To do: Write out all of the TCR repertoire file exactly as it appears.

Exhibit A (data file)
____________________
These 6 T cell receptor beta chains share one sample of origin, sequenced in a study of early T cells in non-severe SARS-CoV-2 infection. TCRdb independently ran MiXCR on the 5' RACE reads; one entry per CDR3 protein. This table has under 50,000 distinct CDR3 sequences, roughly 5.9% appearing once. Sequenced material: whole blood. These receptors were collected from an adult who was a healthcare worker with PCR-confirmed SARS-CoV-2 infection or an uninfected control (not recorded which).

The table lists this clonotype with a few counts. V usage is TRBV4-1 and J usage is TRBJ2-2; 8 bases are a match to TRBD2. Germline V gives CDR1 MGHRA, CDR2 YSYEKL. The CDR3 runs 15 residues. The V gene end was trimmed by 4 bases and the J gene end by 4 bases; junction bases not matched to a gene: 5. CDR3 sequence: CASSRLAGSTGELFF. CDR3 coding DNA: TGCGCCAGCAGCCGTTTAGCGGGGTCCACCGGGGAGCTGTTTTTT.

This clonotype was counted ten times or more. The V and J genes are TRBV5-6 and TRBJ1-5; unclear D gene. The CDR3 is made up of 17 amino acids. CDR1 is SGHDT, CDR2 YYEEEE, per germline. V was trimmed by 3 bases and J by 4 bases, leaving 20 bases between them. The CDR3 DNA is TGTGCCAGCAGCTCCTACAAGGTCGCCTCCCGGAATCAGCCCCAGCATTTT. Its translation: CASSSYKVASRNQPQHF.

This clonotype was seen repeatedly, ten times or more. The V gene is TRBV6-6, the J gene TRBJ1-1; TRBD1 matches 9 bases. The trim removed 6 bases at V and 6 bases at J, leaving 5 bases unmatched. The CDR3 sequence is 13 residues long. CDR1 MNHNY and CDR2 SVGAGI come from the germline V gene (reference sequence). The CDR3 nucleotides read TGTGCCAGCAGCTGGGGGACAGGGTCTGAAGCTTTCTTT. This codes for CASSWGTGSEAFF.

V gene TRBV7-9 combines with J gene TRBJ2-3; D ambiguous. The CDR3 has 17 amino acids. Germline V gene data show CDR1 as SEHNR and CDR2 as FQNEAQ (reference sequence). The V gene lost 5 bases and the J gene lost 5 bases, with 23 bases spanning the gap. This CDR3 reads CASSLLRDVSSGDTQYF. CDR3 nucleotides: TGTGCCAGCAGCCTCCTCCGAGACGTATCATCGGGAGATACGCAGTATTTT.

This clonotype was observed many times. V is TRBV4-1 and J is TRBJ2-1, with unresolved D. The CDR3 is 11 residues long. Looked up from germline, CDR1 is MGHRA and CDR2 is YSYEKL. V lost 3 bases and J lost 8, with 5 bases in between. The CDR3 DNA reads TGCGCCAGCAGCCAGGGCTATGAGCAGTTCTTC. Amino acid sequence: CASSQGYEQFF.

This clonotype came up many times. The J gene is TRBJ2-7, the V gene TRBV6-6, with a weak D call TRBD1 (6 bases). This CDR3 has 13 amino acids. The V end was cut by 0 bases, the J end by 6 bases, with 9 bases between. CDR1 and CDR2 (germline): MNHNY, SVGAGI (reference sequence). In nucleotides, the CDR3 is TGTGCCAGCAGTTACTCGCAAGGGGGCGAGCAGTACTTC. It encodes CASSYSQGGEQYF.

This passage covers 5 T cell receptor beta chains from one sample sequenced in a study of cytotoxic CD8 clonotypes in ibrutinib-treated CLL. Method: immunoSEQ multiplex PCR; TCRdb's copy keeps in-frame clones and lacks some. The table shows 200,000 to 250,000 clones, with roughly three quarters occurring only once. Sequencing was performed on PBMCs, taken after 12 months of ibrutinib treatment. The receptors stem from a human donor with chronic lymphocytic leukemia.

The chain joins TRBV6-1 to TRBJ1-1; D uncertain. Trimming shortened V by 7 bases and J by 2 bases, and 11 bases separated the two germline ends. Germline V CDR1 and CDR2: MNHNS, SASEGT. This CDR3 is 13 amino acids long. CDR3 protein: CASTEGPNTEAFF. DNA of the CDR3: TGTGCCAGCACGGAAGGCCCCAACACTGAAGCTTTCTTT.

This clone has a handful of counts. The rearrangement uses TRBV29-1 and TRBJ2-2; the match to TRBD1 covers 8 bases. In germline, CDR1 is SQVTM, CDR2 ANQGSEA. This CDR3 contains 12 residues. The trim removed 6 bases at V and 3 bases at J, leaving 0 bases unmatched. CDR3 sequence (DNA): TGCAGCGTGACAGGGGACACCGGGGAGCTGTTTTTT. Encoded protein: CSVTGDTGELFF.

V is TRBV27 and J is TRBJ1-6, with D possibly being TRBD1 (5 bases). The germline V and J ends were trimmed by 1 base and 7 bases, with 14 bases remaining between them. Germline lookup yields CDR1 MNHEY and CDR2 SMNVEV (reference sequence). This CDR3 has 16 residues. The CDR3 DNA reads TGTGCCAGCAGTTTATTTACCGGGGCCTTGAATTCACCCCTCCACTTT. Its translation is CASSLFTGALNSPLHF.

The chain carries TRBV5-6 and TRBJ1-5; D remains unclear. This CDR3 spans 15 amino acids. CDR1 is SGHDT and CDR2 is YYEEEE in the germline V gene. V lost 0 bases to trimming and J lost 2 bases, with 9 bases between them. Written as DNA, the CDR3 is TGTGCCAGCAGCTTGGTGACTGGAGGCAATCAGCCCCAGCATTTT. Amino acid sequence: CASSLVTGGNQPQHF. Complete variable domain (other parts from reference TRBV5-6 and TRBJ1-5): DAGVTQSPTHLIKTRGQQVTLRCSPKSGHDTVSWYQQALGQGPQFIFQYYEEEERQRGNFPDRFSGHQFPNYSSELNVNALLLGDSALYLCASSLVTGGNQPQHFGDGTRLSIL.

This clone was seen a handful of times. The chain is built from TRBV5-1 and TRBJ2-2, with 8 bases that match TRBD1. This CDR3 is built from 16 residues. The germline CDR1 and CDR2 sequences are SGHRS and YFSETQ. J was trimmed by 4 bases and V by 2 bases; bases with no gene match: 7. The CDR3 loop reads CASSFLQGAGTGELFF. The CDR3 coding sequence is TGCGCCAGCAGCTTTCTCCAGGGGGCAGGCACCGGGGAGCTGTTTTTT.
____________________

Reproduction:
These 6 T cell receptor beta chains share one sample of origin, sequenced in a study of early T cells in non-severe SARS-CoV-2 infection. TCRdb independently ran MiXCR on the 5' RACE reads; one entry per CDR3 protein. This table has under 50,000 distinct CDR3 sequences, roughly 5.9% appearing once. Sequenced material: whole blood. These receptors were collected from an adult who was a healthcare worker with PCR-confirmed SARS-CoV-2 infection or an uninfected control (not recorded which).

The table lists this clonotype with a few counts. V usage is TRBV4-1 and J usage is TRBJ2-2; 8 bases are a match to TRBD2. Germline V gives CDR1 MGHRA, CDR2 YSYEKL. The CDR3 runs 15 residues. The V gene end was trimmed by 4 bases and the J gene end by 4 bases; junction bases not matched to a gene: 5. CDR3 sequence: CASSRLAGSTGELFF. CDR3 coding DNA: TGCGCCAGCAGCCGTTTAGCGGGGTCCACCGGGGAGCTGTTTTTT.

This clonotype was counted ten times or more. The V and J genes are TRBV5-6 and TRBJ1-5; unclear D gene. The CDR3 is made up of 17 amino acids. CDR1 is SGHDT, CDR2 YYEEEE, per germline. V was trimmed by 3 bases and J by 4 bases, leaving 20 bases between them. The CDR3 DNA is TGTGCCAGCAGCTCCTACAAGGTCGCCTCCCGGAATCAGCCCCAGCATTTT. Its translation: CASSSYKVASRNQPQHF.

This clonotype was seen repeatedly, ten times or more. The V gene is TRBV6-6, the J gene TRBJ1-1; TRBD1 matches 9 bases. The trim removed 6 bases at V and 6 bases at J, leaving 5 bases unmatched. The CDR3 sequence is 13 residues long. CDR1 MNHNY and CDR2 SVGAGI come from the germline V gene (reference sequence). The CDR3 nucleotides read TGTGCCAGCAGCTGGGGGACAGGGTCTGAAGCTTTCTTT. This codes for CASSWGTGSEAFF.

V gene TRBV7-9 combines with J gene TRBJ2-3; D ambiguous. The CDR3 has 17 amino acids. Germline V gene data show CDR1 as SEHNR and CDR2 as FQNEAQ (reference sequence). The V gene lost 5 bases and the J gene lost 5 bases, with 23 bases spanning the gap. This CDR3 reads CASSLLRDVSSGDTQYF. CDR3 nucleotides: TGTGCCAGCAGCCTCCTCCGAGACGTATCATCGGGAGATACGCAGTATTTT.

This clonotype was observed many times. V is TRBV4-1 and J is TRBJ2-1, with unresolved D. The CDR3 is 11 residues long. Looked up from germline, CDR1 is MGHRA and CDR2 is YSYEKL. V lost 3 bases and J lost 8, with 5 bases in between. The CDR3 DNA reads TGCGCCAGCAGCCAGGGCTATGAGCAGTTCTTC. Amino acid sequence: CASSQGYEQFF.

This clonotype came up many times. The J gene is TRBJ2-7, the V gene TRBV6-6, with a weak D call TRBD1 (6 bases). This CDR3 has 13 amino acids. The V end was cut by 0 bases, the J end by 6 bases, with 9 bases between. CDR1 and CDR2 (germline): MNHNY, SVGAGI (reference sequence). In nucleotides, the CDR3 is TGTGCCAGCAGTTACTCGCAAGGGGGCGAGCAGTACTTC. It encodes CASSYSQGGEQYF.

This passage covers 5 T cell receptor beta chains from one sample sequenced in a study of cytotoxic CD8 clonotypes in ibrutinib-treated CLL. Method: immunoSEQ multiplex PCR; TCRdb's copy keeps in-frame clones and lacks some. The table shows 200,000 to 250,000 clones, with roughly three quarters occurring only once. Sequencing was performed on PBMCs, taken after 12 months of ibrutinib treatment. The receptors stem from a human donor with chronic lymphocytic leukemia.

The chain joins TRBV6-1 to TRBJ1-1; D uncertain. Trimming shortened V by 7 bases and J by 2 bases, and 11 bases separated the two germline ends. Germline V CDR1 and CDR2: MNHNS, SASEGT. This CDR3 is 13 amino acids long. CDR3 protein: CASTEGPNTEAFF. DNA of the CDR3: TGTGCCAGCACGGAAGGCCCCAACACTGAAGCTTTCTTT.

This clone has a handful of counts. The rearrangement uses TRBV29-1 and TRBJ2-2; the match to TRBD1 covers 8 bases. In germline, CDR1 is SQVTM, CDR2 ANQGSEA. This CDR3 contains 12 residues. The trim removed 6 bases at V and 3 bases at J, leaving 0 bases unmatched. CDR3 sequence (DNA): TGCAGCGTGACAGGGGACACCGGGGAGCTGTTTTTT. Encoded protein: CSVTGDTGELFF.

V is TRBV27 and J is TRBJ1-6, with D possibly being TRBD1 (5 bases). The germline V and J ends were trimmed by 1 base and 7 bases, with 14 bases remaining between them. Germline lookup yields CDR1 MNHEY and CDR2 SMNVEV (reference sequence). This CDR3 has 16 residues. The CDR3 DNA reads TGTGCCAGCAGTTTATTTACCGGGGCCTTGAATTCACCCCTCCACTTT. Its translation is CASSLFTGALNSPLHF.

The chain carries TRBV5-6 and TRBJ1-5; D remains unclear. This CDR3 spans 15 amino acids. CDR1 is SGHDT and CDR2 is YYEEEE in the germline V gene. V lost 0 bases to trimming and J lost 2 bases, with 9 bases between them. Written as DNA, the CDR3 is TGTGCCAGCAGCTTGGTGACTGGAGGCAATCAGCCCCAGCATTTT. Amino acid sequence: CASSLVTGGNQPQHF. Complete variable domain (other parts from reference TRBV5-6 and TRBJ1-5): DAGVTQSPTHLIKTRGQQVTLRCSPKSGHDTVSWYQQALGQGPQFIFQYYEEEERQRGNFPDRFSGHQFPNYSSELNVNALLLGDSALYLCASSLVTGGNQPQHFGDGTRLSIL.

This clone was seen a handful of times. The chain is built from TRBV5-1 and TRBJ2-2, with 8 bases that match TRBD1. This CDR3 is built from 16 residues. The germline CDR1 and CDR2 sequences are SGHRS and YFSETQ. J was trimmed by 4 bases and V by 2 bases; bases with no gene match: 7. The CDR3 loop reads CASSFLQGAGTGELFF. The CDR3 coding sequence is TGCGCCAGCAGCTTTCTCCAGGGGGCAGGCACCGGGGAGCTGTTTTTT.